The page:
We have just emerged from the hectic madness that was the Kala Ghoda festival. For eight days, twelve hours everyday, we were manning (womanning) the display we had put up at this annual Mumbai art festival. We were holding an exhibition there, of photographs taken by young girls living in the bastis (slum communities) of Mumbai. We called it, ‘Through the eyes of girls’.
The display seemed to be a meeting point of two entirely different worlds, the world that usually goes to such festivals to ‘see art’, and the world that (very uncharacteristically in this case) was displaying the art. While the former had all come armed with the best cameras to capture all the art at the festival, most of the girls whose photographs were being displayed, had hardly ever held a camera before they took these pictures, and have unfortunately not had much access to a good camera since.
They had been trained as part of a photography workshop held by Vacha, conducted by the Photography Promotion Trust. Being poor girls, they form a part of society that is disadvantaged by class, gender as well as age. Technology, something that many of us take very much for granted, has hardly been very accessible to this group. Facebook, blogging, even Wikipedia – the pride of the Internet that has claimed to make knowledge democratic – remains out of reach of these girls.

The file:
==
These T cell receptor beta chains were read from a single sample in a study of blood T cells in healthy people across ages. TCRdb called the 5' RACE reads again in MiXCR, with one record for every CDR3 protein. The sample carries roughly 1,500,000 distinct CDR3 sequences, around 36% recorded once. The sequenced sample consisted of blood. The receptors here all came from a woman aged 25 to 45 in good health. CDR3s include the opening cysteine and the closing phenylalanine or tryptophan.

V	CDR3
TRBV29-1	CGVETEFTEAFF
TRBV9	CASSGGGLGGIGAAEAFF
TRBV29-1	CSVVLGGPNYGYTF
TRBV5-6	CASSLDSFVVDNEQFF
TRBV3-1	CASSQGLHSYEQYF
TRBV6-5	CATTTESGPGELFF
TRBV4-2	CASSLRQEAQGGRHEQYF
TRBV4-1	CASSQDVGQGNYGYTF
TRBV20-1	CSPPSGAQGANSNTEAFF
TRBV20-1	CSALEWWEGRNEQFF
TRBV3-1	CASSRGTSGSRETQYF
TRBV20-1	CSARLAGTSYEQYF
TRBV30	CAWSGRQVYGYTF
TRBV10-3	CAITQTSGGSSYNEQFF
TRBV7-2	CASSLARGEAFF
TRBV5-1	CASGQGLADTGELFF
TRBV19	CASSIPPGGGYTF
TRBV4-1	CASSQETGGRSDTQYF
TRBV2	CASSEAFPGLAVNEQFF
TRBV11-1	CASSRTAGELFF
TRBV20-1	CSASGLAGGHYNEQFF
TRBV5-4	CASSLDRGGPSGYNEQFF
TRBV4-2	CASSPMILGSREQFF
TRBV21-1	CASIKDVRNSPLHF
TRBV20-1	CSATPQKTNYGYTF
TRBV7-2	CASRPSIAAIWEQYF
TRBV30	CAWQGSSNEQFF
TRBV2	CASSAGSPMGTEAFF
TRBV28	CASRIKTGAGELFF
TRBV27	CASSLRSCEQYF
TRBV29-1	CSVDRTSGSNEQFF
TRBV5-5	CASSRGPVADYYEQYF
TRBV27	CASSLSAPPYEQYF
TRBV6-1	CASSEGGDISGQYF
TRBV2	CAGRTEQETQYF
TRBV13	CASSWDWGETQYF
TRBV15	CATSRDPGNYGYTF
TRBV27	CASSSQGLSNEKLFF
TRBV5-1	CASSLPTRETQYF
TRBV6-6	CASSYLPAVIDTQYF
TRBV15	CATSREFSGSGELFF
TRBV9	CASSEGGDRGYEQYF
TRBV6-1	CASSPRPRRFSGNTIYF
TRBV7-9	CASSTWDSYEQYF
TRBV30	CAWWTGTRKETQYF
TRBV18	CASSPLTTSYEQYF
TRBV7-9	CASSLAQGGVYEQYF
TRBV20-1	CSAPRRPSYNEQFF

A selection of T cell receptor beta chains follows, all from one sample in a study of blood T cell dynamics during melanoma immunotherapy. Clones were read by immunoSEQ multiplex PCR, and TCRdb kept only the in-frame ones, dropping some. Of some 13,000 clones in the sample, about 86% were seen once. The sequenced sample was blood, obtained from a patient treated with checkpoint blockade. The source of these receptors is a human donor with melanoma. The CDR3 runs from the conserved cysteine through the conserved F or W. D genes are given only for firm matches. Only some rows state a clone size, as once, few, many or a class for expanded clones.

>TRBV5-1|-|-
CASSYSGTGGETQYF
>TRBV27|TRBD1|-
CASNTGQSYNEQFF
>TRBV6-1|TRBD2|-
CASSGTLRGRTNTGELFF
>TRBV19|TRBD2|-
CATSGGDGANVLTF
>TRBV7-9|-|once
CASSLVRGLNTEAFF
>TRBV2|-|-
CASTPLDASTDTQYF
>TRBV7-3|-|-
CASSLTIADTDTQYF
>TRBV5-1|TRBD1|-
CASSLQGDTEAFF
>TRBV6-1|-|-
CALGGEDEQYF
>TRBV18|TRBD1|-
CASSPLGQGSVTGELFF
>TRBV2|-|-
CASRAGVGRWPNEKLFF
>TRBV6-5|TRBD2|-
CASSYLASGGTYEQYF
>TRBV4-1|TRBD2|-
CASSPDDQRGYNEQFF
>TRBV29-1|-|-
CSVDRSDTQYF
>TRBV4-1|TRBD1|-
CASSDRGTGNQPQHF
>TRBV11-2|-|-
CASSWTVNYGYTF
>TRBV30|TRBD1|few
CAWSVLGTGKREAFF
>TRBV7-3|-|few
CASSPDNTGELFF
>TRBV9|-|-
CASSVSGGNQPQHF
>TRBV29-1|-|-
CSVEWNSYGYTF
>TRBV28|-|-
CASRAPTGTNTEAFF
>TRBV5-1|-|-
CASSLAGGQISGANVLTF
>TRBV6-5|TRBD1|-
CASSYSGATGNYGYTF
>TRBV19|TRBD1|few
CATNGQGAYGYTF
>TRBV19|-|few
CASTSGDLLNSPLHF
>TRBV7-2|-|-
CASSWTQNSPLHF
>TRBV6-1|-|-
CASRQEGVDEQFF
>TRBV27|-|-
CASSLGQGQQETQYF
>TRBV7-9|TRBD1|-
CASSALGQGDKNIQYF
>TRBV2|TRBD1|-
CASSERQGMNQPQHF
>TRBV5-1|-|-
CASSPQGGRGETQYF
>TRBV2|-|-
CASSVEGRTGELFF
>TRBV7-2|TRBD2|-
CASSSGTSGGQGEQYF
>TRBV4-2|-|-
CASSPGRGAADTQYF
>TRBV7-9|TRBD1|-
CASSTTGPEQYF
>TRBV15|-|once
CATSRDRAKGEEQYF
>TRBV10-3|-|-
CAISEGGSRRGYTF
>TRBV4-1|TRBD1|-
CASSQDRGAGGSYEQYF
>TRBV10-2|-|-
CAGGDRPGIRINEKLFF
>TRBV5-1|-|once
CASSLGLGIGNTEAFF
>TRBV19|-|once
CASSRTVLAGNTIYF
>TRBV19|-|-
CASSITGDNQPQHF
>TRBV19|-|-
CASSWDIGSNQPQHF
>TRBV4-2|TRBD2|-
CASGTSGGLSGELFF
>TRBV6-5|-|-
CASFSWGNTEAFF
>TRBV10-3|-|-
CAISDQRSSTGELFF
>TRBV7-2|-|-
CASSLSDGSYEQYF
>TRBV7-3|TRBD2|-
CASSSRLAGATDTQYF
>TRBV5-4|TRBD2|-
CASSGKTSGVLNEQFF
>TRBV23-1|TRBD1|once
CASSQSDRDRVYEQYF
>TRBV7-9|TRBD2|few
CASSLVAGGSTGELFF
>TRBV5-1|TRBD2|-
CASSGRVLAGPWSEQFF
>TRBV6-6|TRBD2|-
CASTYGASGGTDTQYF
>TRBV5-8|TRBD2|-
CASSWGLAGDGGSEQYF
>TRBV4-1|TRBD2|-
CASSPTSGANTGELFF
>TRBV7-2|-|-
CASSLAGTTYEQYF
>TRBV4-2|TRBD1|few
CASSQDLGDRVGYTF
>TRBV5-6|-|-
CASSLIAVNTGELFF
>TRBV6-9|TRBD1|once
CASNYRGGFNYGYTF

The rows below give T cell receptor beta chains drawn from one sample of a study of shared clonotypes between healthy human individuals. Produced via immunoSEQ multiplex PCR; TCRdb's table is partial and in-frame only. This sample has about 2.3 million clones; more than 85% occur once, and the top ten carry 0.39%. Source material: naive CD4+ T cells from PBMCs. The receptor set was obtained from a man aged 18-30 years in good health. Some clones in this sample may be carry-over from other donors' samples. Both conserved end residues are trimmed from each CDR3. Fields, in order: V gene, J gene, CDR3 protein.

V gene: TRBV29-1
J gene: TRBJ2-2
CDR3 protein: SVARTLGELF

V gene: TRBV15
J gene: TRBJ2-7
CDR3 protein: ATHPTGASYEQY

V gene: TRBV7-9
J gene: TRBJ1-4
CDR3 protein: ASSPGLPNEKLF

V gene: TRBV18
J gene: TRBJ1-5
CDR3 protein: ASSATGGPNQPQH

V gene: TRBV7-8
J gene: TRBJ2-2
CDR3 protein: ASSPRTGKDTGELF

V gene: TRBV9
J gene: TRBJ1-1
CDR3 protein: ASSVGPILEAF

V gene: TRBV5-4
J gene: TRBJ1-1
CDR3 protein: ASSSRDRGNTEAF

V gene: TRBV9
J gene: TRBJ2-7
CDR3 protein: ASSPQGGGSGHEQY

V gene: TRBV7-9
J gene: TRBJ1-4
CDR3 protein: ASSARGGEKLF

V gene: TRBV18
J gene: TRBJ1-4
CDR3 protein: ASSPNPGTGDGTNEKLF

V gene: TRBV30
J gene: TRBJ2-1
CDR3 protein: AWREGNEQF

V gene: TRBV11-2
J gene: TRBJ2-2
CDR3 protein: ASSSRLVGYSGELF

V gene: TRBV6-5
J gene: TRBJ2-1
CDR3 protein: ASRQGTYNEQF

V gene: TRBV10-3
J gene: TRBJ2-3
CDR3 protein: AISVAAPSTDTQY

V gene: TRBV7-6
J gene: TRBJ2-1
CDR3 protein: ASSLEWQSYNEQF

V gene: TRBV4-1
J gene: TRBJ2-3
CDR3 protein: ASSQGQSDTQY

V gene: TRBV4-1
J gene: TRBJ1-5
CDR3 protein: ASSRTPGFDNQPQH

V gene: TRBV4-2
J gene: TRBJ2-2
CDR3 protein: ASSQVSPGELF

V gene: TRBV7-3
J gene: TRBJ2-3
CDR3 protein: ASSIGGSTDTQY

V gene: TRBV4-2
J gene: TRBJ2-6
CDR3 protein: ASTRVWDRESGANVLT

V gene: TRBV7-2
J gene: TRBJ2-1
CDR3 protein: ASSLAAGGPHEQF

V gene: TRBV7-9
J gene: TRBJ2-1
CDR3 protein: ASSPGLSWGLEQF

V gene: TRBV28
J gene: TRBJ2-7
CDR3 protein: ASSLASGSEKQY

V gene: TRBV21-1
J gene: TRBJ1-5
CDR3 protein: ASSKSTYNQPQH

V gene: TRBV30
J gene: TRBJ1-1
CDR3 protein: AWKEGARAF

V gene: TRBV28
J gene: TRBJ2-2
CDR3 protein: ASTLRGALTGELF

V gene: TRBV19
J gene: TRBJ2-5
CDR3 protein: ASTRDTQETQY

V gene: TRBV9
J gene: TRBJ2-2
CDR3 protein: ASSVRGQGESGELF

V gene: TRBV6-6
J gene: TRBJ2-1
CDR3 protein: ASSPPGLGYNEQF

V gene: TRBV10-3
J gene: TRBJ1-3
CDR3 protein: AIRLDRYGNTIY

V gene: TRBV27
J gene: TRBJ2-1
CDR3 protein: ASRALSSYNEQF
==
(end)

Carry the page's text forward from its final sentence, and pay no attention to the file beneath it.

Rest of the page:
For them to display to the world, through their photos, how they see the world, was them subverting this digital knowledge divide. Like one visitor to the display commented, “Thank you for letting us see your world through your eyes.” Many do see ‘their’ world, the world of cramped homes and dirty alleys, but ‘they’ hardly get to show it like they see it themselves. Here they showed their homes, their families, their work and their play – daring people to see them as they are, clearly, without guilt, or pity.